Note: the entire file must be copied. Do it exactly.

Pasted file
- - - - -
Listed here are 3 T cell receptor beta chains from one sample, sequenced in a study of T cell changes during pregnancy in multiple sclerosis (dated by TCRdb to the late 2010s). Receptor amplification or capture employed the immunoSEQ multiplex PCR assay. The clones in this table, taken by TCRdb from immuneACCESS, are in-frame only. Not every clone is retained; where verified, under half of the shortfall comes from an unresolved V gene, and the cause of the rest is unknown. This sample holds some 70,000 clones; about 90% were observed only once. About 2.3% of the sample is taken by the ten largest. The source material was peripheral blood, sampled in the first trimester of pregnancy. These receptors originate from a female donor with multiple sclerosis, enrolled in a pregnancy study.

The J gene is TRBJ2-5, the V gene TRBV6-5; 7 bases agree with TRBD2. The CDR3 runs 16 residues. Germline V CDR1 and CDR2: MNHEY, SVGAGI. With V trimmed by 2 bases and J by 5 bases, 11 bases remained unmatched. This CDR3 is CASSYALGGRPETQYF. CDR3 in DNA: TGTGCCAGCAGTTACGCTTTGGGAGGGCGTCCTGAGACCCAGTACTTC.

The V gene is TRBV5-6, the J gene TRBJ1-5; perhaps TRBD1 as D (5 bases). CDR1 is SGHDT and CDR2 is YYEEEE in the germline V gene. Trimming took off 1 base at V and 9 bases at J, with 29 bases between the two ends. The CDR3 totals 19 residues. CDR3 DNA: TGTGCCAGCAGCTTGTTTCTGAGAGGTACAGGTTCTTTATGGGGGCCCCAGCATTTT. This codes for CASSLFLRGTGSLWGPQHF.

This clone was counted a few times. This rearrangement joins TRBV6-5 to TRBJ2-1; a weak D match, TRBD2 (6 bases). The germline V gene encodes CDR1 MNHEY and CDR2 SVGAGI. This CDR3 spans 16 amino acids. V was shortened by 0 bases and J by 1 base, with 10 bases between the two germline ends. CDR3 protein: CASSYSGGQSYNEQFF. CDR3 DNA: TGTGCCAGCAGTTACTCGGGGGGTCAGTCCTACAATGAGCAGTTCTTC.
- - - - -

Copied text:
Listed here are 3 T cell receptor beta chains from one sample, sequenced in a study of T cell changes during pregnancy in multiple sclerosis (dated by TCRdb to the late 2010s). Receptor amplification or capture employed the immunoSEQ multiplex PCR assay. The clones in this table, taken by TCRdb from immuneACCESS, are in-frame only. Not every clone is retained; where verified, under half of the shortfall comes from an unresolved V gene, and the cause of the rest is unknown. This sample holds some 70,000 clones; about 90% were observed only once. About 2.3% of the sample is taken by the ten largest. The source material was peripheral blood, sampled in the first trimester of pregnancy. These receptors originate from a female donor with multiple sclerosis, enrolled in a pregnancy study.

The J gene is TRBJ2-5, the V gene TRBV6-5; 7 bases agree with TRBD2. The CDR3 runs 16 residues. Germline V CDR1 and CDR2: MNHEY, SVGAGI. With V trimmed by 2 bases and J by 5 bases, 11 bases remained unmatched. This CDR3 is CASSYALGGRPETQYF. CDR3 in DNA: TGTGCCAGCAGTTACGCTTTGGGAGGGCGTCCTGAGACCCAGTACTTC.

The V gene is TRBV5-6, the J gene TRBJ1-5; perhaps TRBD1 as D (5 bases). CDR1 is SGHDT and CDR2 is YYEEEE in the germline V gene. Trimming took off 1 base at V and 9 bases at J, with 29 bases between the two ends. The CDR3 totals 19 residues. CDR3 DNA: TGTGCCAGCAGCTTGTTTCTGAGAGGTACAGGTTCTTTATGGGGGCCCCAGCATTTT. This codes for CASSLFLRGTGSLWGPQHF.

This clone was counted a few times. This rearrangement joins TRBV6-5 to TRBJ2-1; a weak D match, TRBD2 (6 bases). The germline V gene encodes CDR1 MNHEY and CDR2 SVGAGI. This CDR3 spans 16 amino acids. V was shortened by 0 bases and J by 1 base, with 10 bases between the two germline ends. CDR3 protein: CASSYSGGQSYNEQFF. CDR3 DNA: TGTGCCAGCAGTTACTCGGGGGGTCAGTCCTACAATGAGCAGTTCTTC.